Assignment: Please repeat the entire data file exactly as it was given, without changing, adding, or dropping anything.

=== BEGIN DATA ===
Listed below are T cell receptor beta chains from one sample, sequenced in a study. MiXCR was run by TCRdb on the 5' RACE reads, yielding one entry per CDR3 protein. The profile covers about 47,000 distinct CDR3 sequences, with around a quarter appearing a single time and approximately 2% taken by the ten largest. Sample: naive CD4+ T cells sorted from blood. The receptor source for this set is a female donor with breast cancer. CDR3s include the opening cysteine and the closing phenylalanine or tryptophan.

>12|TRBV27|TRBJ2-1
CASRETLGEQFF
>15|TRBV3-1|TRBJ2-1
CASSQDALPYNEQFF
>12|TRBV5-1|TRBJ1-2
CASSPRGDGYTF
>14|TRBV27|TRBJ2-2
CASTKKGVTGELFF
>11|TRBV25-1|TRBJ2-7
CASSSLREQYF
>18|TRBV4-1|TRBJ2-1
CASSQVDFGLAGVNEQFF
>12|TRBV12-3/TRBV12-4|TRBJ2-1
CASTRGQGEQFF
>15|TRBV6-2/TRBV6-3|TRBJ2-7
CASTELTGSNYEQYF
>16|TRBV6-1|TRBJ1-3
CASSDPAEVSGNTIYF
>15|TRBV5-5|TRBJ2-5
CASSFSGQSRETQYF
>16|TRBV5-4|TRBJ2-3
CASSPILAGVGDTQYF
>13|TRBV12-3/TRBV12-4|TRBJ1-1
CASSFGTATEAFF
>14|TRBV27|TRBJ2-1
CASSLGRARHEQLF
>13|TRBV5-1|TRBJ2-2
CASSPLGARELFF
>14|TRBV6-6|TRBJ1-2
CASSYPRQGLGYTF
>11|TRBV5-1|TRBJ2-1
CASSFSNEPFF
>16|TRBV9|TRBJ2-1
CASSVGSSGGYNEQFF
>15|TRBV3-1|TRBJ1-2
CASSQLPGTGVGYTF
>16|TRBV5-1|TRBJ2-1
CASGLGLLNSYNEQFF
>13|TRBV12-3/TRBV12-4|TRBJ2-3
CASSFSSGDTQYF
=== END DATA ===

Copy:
Listed below are T cell receptor beta chains from one sample, sequenced in a study. MiXCR was run by TCRdb on the 5' RACE reads, yielding one entry per CDR3 protein. The profile covers about 47,000 distinct CDR3 sequences, with around a quarter appearing a single time and approximately 2% taken by the ten largest. Sample: naive CD4+ T cells sorted from blood. The receptor source for this set is a female donor with breast cancer. CDR3s include the opening cysteine and the closing phenylalanine or tryptophan.

>12|TRBV27|TRBJ2-1
CASRETLGEQFF
>15|TRBV3-1|TRBJ2-1
CASSQDALPYNEQFF
>12|TRBV5-1|TRBJ1-2
CASSPRGDGYTF
>14|TRBV27|TRBJ2-2
CASTKKGVTGELFF
>11|TRBV25-1|TRBJ2-7
CASSSLREQYF
>18|TRBV4-1|TRBJ2-1
CASSQVDFGLAGVNEQFF
>12|TRBV12-3/TRBV12-4|TRBJ2-1
CASTRGQGEQFF
>15|TRBV6-2/TRBV6-3|TRBJ2-7
CASTELTGSNYEQYF
>16|TRBV6-1|TRBJ1-3
CASSDPAEVSGNTIYF
>15|TRBV5-5|TRBJ2-5
CASSFSGQSRETQYF
>16|TRBV5-4|TRBJ2-3
CASSPILAGVGDTQYF
>13|TRBV12-3/TRBV12-4|TRBJ1-1
CASSFGTATEAFF
>14|TRBV27|TRBJ2-1
CASSLGRARHEQLF
>13|TRBV5-1|TRBJ2-2
CASSPLGARELFF
>14|TRBV6-6|TRBJ1-2
CASSYPRQGLGYTF
>11|TRBV5-1|TRBJ2-1
CASSFSNEPFF
>16|TRBV9|TRBJ2-1
CASSVGSSGGYNEQFF
>15|TRBV3-1|TRBJ1-2
CASSQLPGTGVGYTF
>16|TRBV5-1|TRBJ2-1
CASGLGLLNSYNEQFF
>13|TRBV12-3/TRBV12-4|TRBJ2-3
CASSFSSGDTQYF